Why $15 Now in California
by Martin J. Bennett
Sonoma Gazette, July 2016
Governor Jerry Brown recently signed legislation to boost the California minimum wage from $10/hr. to $15/hr.—a 50 percent increase, which will affect more than one-third of the workforce, making the state’s minimum the highest in the nation. This minimum wage hike will be phased in over six years, then automatically adjusted annually to offset rising costs of living.
Immediately after California, New York adopted a $15/hr. minimum followed by the District of Columbia. Legislatures in Connecticut, Massachusetts, and New Jersey are now considering $15/hr. minimum wage measures.
However, a political puzzle needs examination. Last year the Governor and the legislature’s Democratic leadership opposed a $13/hr. minimum wage bill (phased in by 2017) introduced by State Senator Mark Leno.
Why a $15 minimum wage a year later? To answer that question we must analyze the grassroots movement for economic justice that began in the mid-1990s and has now ‘scaled up,’ forcing the Governor and legislature to act.
California $15 Minimum Wage Earthquake!
by Martin J. Bennett
BeyondChron, August 18, 2016
Governor Jerry Brown recently signed legislation boosting California’s minimum wage from $10 to $15 an hour — a 50 percent increase that made the state’s minimum wage the highest in the nation. The hike will be phased in over six years, then automatically adjusted annually to offset rising costs of living.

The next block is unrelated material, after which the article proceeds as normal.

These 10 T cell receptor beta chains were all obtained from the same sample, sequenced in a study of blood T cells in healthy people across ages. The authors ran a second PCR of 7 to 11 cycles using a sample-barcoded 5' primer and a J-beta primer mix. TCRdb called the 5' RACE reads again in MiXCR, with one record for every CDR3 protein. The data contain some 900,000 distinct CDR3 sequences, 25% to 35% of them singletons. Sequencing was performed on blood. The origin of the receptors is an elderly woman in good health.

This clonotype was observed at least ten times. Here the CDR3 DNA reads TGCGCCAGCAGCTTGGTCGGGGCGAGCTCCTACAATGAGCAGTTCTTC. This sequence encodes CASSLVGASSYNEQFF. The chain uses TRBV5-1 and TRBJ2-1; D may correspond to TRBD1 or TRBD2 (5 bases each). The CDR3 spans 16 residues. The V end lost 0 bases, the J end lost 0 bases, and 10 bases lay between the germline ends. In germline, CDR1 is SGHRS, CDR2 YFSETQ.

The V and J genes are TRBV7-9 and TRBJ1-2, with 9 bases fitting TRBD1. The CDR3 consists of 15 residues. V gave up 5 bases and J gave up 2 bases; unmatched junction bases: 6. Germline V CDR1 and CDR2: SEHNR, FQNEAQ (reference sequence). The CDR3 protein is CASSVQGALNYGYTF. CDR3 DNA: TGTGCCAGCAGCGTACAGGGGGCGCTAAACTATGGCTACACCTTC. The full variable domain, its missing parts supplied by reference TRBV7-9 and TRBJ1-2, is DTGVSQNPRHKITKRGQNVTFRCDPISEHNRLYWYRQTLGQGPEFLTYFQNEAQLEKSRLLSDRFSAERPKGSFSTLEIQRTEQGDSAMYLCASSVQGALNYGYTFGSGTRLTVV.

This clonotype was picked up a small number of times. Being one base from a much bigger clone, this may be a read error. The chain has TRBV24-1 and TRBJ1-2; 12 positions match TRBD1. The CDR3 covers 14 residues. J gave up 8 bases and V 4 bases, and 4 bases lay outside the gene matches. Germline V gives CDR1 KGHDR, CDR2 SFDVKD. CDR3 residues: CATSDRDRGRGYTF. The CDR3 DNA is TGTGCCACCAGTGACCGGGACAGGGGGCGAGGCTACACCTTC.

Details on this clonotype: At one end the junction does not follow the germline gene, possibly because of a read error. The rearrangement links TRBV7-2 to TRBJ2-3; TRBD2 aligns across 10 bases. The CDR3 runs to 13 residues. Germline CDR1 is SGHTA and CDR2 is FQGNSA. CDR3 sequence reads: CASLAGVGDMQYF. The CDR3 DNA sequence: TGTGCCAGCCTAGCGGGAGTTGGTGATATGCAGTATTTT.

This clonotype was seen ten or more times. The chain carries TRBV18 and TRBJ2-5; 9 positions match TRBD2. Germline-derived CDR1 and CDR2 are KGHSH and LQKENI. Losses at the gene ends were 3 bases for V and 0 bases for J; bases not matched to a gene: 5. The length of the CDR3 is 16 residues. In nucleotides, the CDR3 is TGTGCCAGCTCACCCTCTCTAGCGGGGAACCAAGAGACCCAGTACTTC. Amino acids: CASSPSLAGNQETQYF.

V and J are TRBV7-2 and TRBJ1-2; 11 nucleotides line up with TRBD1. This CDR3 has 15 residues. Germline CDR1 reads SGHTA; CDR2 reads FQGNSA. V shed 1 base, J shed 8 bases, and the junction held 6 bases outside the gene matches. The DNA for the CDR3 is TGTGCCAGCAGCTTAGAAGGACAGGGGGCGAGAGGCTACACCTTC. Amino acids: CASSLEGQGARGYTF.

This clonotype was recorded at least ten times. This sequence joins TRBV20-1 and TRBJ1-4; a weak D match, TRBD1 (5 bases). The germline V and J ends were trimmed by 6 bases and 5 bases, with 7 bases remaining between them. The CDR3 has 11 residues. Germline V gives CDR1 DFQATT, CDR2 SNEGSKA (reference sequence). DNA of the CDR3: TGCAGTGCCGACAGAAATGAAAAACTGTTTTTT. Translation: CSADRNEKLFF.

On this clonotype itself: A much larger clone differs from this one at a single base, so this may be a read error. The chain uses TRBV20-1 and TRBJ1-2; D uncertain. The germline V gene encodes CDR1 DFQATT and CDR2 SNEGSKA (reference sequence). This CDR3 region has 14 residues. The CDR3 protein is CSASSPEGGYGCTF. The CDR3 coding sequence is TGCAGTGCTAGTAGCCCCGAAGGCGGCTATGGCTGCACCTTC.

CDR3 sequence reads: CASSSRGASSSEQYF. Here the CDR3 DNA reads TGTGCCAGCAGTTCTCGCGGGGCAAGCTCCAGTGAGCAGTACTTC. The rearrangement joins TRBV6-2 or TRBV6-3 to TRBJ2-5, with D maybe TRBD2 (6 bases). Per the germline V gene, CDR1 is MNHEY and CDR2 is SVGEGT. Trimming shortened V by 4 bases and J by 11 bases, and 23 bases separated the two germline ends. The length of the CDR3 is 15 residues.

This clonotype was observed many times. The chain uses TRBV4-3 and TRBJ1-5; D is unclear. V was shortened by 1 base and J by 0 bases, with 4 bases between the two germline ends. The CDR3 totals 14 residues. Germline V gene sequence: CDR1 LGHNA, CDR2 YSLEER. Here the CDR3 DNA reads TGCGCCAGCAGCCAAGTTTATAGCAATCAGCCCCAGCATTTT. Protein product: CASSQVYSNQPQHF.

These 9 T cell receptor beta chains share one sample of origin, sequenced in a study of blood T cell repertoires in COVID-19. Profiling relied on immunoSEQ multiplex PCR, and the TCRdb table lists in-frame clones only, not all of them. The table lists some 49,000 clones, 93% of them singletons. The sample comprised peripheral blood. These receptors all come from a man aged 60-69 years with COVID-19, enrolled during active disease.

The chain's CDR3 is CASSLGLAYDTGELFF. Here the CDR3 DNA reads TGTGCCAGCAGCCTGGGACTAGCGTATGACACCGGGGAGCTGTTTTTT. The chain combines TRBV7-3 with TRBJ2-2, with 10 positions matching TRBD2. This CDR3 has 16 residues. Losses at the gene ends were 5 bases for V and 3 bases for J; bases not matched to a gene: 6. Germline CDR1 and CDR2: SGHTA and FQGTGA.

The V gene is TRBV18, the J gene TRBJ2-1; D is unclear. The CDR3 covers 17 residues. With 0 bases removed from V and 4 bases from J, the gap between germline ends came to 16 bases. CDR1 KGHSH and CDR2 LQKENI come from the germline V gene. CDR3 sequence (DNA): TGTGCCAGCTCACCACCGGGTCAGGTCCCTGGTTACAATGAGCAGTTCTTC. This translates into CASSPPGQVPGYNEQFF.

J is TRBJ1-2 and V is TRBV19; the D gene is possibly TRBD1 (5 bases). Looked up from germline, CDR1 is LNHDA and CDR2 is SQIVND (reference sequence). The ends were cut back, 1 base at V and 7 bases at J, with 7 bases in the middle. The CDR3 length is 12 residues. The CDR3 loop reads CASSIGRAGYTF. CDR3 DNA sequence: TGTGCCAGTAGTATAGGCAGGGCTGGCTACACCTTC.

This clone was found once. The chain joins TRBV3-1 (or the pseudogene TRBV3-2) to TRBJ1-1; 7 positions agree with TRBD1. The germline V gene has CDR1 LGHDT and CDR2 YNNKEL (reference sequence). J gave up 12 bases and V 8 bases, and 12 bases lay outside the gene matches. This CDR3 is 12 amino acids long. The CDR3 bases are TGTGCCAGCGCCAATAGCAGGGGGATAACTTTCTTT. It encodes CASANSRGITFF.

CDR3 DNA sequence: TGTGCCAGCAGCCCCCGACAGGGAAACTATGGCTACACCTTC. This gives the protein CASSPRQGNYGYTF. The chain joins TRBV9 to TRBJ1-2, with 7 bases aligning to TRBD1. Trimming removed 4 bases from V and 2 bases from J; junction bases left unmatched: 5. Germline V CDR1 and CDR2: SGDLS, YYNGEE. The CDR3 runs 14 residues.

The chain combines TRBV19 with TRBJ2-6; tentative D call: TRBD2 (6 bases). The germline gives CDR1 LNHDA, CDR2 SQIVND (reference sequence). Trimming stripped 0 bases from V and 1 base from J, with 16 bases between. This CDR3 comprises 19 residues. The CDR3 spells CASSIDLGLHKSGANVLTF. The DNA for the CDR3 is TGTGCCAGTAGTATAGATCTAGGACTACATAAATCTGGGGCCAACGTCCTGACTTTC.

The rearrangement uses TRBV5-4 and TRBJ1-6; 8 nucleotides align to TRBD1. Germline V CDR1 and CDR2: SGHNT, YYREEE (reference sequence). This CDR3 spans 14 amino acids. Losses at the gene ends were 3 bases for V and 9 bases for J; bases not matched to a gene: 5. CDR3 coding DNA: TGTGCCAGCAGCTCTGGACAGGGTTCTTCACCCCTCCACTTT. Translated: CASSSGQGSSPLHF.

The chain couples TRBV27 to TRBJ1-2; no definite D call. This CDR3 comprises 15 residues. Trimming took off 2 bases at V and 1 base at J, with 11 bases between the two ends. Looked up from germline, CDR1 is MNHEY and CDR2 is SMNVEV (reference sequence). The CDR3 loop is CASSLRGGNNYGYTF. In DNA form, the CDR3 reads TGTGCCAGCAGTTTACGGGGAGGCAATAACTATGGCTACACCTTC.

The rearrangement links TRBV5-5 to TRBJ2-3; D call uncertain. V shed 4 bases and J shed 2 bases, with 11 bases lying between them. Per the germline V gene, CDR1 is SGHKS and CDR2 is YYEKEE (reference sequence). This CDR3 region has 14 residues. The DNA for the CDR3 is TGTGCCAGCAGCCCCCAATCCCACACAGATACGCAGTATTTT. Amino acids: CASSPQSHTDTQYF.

According to the UC Berkeley Labor Center, affected workers will receive on average one quarter more in wages, or about $3,700 per year adjusted for inflation. An estimated 96 percent receiving pay raises are adults over 20, and on average they contribute more than half of their family income. More than half are women and Latinos.
Wages and Housing: Why Sonoma County Workers Can’t Afford the Rent
By Martin J. Bennett
Sonoma Gazette, February 2016
A widening gap between declining incomes and rising rents is fueling two powerful movements in the Golden State: one to raise the wage floor for low-wage workers, and another to control rents and increase funding for affordable housing.
According to the California Housing Partnership Corporation, a combination of falling incomes and high rents is driving the worst rental-housing crisis in California since World War II. Between 2000-2014 in California adjusted median household income fell 8 percent while median rents jumped 20 percent. During this timeframe Sonoma County's median renter income dropped by 9 percent and median rents increased by 17 percent.